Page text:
Although described in the news as a surprise, the timing of the Queensland election was fairly predictable. The government wants to keep the campaign separate from the local council elections in March, and to avoid going after the elections which may turn out badly for Labor in Brisbane following the mishandling of Jim Soorley’s retirement. Since no one wants to campaign over Christmas, the timing is a forced move.
I’m in the happy position of agreeing with the pundits that Labor is virtually certain to win and in welcoming this. The current crop of Labor state governments may be unexciting, but they are uniformly preferable to their opponents.
In the case of Queensland, Labor has an advantage that does not seem to have been remarked on. The only plausible alternative government is a Liberal-led coalition, but for historical reasons, this isn’t on offer. In fact there are only three Liberals in Parliament and of these only one is running for re-election. Instead the Opposition is in effect the National Party (there are also the remnants of One Nation and assorted independents). Even though the Nationals have held office for most of the past fifty years, I don’t think we’ll ever see another National Party premier.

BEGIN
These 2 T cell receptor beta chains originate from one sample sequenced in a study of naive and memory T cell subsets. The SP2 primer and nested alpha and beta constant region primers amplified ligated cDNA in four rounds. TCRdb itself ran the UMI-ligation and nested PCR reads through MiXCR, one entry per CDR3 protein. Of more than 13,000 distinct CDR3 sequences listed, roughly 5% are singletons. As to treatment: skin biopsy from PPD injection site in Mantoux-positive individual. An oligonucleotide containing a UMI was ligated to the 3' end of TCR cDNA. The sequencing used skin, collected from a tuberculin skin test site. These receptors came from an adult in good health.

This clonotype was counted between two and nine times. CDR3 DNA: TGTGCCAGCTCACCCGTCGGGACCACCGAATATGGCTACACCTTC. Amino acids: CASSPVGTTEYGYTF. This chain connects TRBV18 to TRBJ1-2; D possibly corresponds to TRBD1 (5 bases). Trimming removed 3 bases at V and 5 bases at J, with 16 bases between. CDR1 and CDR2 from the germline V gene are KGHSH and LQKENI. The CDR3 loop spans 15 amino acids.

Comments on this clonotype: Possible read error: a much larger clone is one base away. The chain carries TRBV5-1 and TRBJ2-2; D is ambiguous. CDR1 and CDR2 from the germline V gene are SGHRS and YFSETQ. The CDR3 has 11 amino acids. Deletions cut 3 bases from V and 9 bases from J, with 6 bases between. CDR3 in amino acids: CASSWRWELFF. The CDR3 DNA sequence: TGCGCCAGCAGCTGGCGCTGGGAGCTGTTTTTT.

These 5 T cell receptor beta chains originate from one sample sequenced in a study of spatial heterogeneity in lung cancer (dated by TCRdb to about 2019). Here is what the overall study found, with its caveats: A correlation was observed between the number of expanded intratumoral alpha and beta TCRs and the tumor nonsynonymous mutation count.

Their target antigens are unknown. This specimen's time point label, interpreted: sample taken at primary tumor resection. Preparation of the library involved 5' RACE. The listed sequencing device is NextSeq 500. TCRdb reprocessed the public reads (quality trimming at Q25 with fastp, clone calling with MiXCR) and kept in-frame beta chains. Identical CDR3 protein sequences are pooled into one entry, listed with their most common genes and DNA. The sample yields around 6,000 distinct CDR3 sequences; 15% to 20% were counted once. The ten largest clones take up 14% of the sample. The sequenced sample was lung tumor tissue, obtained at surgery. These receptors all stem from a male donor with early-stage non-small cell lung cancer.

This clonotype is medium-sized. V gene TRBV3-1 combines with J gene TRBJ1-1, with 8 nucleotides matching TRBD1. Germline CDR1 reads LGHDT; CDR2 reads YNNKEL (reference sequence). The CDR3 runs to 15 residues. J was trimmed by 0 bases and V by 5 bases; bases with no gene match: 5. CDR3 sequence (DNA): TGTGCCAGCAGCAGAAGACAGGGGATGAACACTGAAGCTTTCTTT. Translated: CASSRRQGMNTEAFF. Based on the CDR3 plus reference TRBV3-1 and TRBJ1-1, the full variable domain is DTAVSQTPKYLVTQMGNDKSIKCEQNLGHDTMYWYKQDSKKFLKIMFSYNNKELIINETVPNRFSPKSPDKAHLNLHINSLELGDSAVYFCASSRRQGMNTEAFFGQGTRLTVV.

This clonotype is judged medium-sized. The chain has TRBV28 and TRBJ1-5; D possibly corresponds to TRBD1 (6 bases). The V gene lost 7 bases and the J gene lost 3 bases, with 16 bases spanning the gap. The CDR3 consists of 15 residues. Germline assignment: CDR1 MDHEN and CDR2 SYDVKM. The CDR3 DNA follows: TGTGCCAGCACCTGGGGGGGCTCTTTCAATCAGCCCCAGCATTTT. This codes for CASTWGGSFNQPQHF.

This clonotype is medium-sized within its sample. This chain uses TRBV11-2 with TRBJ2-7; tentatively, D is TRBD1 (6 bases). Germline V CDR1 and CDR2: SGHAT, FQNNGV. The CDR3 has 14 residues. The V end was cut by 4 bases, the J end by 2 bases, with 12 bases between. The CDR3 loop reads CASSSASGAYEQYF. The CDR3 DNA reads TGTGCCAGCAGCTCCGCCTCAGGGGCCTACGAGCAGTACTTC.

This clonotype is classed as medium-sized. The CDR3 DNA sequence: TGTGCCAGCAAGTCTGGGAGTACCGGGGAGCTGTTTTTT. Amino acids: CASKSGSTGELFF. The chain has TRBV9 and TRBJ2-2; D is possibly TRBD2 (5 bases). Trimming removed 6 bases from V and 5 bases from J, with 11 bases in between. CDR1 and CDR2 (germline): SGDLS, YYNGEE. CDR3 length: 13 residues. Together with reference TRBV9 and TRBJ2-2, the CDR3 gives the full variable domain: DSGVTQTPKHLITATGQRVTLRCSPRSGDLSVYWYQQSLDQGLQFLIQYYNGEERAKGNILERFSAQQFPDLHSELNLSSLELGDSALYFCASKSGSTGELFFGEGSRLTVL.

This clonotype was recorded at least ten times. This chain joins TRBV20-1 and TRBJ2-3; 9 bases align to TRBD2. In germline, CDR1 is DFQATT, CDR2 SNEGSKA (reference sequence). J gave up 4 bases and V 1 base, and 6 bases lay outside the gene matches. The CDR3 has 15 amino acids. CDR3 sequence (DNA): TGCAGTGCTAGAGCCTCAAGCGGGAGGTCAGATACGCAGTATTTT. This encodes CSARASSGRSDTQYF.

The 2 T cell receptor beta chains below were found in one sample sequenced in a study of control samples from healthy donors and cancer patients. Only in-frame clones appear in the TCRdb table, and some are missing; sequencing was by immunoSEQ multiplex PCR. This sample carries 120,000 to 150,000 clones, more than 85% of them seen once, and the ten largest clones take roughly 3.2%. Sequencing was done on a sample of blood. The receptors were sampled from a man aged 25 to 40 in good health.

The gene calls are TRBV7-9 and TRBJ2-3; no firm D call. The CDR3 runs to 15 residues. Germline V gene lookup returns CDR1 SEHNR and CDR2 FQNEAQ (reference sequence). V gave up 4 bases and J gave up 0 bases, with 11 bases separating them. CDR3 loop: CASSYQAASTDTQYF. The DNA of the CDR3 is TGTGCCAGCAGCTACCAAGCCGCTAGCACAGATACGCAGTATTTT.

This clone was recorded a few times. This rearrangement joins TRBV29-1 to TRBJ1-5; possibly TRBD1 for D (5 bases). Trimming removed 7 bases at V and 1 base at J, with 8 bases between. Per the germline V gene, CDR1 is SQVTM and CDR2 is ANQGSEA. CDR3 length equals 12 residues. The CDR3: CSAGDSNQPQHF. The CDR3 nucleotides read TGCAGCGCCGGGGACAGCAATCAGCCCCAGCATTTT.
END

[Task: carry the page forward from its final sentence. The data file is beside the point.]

The dominance of the Nationals (previously the Country Party) rested on three main factors. The first was the gerrymander inherited from Labor, which favored rural seats (going back even further in time, the votes of rural workers favored Labor and particularly the Australian Workers Union). The second was the fact that Queensland was substantially less urbanised than other states. The third was the fact that the Nationals held lots of seats that had been rural but had become urban, notably in the Gold Coast.
None of these factors applies any longer. The gerrymander has been replaced by a one-vote one-value system with optional preferential voting, which marginally favors Labor. The share of the rural population has declined – more than 60 per cent of voters now live in the ‘South-East corner’ (Brisbane, the Gold and Sunshine Coasts and Ipswich) with a another large share in coastal cities like Townsville and Cairns. The people living in these areas, even outside Brisbane itself, have no more natural affinity with the Nationals than does the average resident of, say, Newcastle or Geelong, Finally, the National Party lost most of its Gold Coast seats in the wipeout in the last election. Once the advantage of incumbency is lost, the natural alternative to Labor in these seats is Liberal, not National.
In my view, therefore, and barring disasters, it will take three more elections for Labor to lose. The Liberals need one to become a credible party rather than a trivial joke, a second to become the leading opposition party, and a third to beat Labor.